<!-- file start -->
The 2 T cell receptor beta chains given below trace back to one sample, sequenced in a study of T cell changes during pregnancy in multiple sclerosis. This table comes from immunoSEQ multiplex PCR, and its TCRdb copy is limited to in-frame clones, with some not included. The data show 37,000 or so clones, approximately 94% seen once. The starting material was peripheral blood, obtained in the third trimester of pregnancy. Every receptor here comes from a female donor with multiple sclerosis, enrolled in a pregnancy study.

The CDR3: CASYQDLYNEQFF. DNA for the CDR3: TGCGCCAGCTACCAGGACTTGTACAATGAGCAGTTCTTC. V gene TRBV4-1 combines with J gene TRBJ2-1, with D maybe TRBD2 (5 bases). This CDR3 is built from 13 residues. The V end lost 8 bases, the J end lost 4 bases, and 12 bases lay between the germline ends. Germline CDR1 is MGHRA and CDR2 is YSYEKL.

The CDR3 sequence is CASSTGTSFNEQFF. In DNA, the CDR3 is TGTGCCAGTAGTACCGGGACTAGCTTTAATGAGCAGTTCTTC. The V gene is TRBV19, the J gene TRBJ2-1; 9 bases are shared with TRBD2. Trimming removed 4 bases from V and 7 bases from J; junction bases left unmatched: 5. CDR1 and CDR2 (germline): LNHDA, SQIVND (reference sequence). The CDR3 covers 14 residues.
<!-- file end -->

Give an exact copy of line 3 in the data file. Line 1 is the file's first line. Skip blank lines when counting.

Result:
The CDR3 sequence is CASSTGTSFNEQFF. In DNA, the CDR3 is TGTGCCAGTAGTACCGGGACTAGCTTTAATGAGCAGTTCTTC. The V gene is TRBV19, the J gene TRBJ2-1; 9 bases are shared with TRBD2. Trimming removed 4 bases from V and 7 bases from J; junction bases left unmatched: 5. CDR1 and CDR2 (germline): LNHDA, SQIVND (reference sequence). The CDR3 covers 14 residues.